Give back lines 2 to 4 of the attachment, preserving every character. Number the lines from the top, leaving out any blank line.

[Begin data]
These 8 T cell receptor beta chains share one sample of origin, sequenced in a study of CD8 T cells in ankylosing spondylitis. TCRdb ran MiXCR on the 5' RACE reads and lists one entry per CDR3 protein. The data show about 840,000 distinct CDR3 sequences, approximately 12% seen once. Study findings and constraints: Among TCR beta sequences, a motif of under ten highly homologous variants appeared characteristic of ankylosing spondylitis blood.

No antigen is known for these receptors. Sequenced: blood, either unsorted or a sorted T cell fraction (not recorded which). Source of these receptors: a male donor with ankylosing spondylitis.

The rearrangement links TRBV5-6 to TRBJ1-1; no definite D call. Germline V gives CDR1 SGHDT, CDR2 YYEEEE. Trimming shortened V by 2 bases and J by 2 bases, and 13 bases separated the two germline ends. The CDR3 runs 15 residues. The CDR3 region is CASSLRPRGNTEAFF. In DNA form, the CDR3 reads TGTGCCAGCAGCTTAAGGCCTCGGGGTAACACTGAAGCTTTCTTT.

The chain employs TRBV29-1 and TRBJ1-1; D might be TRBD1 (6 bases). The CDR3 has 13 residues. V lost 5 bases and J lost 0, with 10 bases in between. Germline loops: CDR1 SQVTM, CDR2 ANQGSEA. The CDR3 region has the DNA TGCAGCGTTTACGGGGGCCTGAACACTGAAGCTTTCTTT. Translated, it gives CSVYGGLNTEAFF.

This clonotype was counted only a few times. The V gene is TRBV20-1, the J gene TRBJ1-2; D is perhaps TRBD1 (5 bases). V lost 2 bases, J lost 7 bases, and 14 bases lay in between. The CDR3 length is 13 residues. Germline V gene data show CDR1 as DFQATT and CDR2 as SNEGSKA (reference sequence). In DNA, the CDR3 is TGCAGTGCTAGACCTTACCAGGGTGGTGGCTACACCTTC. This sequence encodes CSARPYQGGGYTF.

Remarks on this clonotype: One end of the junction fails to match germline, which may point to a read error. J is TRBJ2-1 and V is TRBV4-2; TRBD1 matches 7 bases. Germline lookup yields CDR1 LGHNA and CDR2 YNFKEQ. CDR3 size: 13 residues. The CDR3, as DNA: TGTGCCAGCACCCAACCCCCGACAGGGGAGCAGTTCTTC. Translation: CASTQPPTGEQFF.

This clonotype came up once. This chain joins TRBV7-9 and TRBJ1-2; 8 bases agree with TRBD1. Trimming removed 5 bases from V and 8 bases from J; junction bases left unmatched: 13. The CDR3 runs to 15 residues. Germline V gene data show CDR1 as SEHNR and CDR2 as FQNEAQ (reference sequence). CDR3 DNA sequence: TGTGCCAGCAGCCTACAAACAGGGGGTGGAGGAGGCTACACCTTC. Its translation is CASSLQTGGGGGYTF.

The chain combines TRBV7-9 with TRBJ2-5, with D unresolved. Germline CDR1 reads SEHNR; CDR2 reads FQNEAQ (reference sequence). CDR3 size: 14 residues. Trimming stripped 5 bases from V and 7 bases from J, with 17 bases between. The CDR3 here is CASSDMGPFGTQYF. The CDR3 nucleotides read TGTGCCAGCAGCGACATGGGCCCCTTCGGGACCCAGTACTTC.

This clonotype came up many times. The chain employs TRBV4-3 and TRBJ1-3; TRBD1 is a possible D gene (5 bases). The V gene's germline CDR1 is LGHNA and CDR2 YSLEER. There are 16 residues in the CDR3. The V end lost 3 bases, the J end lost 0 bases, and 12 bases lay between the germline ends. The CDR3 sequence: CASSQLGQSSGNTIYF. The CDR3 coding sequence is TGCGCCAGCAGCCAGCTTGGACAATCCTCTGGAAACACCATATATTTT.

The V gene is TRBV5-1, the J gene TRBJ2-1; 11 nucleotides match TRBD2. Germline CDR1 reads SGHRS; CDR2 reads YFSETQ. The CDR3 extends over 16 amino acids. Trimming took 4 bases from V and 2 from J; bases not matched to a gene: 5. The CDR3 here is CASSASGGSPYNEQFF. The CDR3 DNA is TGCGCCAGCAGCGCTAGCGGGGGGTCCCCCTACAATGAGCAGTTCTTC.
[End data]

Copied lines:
No antigen is known for these receptors. Sequenced: blood, either unsorted or a sorted T cell fraction (not recorded which). Source of these receptors: a male donor with ankylosing spondylitis.

The rearrangement links TRBV5-6 to TRBJ1-1; no definite D call. Germline V gives CDR1 SGHDT, CDR2 YYEEEE. Trimming shortened V by 2 bases and J by 2 bases, and 13 bases separated the two germline ends. The CDR3 runs 15 residues. The CDR3 region is CASSLRPRGNTEAFF. In DNA form, the CDR3 reads TGTGCCAGCAGCTTAAGGCCTCGGGGTAACACTGAAGCTTTCTTT.

The chain employs TRBV29-1 and TRBJ1-1; D might be TRBD1 (6 bases). The CDR3 has 13 residues. V lost 5 bases and J lost 0, with 10 bases in between. Germline loops: CDR1 SQVTM, CDR2 ANQGSEA. The CDR3 region has the DNA TGCAGCGTTTACGGGGGCCTGAACACTGAAGCTTTCTTT. Translated, it gives CSVYGGLNTEAFF.